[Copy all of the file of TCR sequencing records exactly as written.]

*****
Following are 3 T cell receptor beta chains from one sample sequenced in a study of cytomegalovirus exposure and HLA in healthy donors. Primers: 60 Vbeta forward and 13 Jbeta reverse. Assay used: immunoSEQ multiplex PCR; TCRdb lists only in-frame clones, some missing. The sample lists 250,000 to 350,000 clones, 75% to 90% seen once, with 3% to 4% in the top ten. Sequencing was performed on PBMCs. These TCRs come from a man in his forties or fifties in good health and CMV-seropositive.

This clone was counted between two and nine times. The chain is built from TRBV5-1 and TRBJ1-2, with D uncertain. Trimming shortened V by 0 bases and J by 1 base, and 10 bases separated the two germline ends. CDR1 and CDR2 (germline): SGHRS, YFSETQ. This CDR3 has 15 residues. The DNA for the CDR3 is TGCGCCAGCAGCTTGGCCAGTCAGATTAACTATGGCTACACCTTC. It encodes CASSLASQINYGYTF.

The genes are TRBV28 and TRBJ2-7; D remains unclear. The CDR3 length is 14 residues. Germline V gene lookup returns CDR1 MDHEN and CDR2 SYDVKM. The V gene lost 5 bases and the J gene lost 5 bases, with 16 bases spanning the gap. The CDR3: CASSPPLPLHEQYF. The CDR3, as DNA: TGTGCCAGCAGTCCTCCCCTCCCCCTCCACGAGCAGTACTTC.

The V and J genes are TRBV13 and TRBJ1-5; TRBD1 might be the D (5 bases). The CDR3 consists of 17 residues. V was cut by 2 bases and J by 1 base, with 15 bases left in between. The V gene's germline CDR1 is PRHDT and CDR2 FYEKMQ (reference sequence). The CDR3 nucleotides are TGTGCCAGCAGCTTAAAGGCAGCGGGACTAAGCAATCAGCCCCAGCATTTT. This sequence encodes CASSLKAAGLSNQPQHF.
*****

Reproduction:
Following are 3 T cell receptor beta chains from one sample sequenced in a study of cytomegalovirus exposure and HLA in healthy donors. Primers: 60 Vbeta forward and 13 Jbeta reverse. Assay used: immunoSEQ multiplex PCR; TCRdb lists only in-frame clones, some missing. The sample lists 250,000 to 350,000 clones, 75% to 90% seen once, with 3% to 4% in the top ten. Sequencing was performed on PBMCs. These TCRs come from a man in his forties or fifties in good health and CMV-seropositive.

This clone was counted between two and nine times. The chain is built from TRBV5-1 and TRBJ1-2, with D uncertain. Trimming shortened V by 0 bases and J by 1 base, and 10 bases separated the two germline ends. CDR1 and CDR2 (germline): SGHRS, YFSETQ. This CDR3 has 15 residues. The DNA for the CDR3 is TGCGCCAGCAGCTTGGCCAGTCAGATTAACTATGGCTACACCTTC. It encodes CASSLASQINYGYTF.

The genes are TRBV28 and TRBJ2-7; D remains unclear. The CDR3 length is 14 residues. Germline V gene lookup returns CDR1 MDHEN and CDR2 SYDVKM. The V gene lost 5 bases and the J gene lost 5 bases, with 16 bases spanning the gap. The CDR3: CASSPPLPLHEQYF. The CDR3, as DNA: TGTGCCAGCAGTCCTCCCCTCCCCCTCCACGAGCAGTACTTC.

The V and J genes are TRBV13 and TRBJ1-5; TRBD1 might be the D (5 bases). The CDR3 consists of 17 residues. V was cut by 2 bases and J by 1 base, with 15 bases left in between. The V gene's germline CDR1 is PRHDT and CDR2 FYEKMQ (reference sequence). The CDR3 nucleotides are TGTGCCAGCAGCTTAAAGGCAGCGGGACTAAGCAATCAGCCCCAGCATTTT. This sequence encodes CASSLKAAGLSNQPQHF.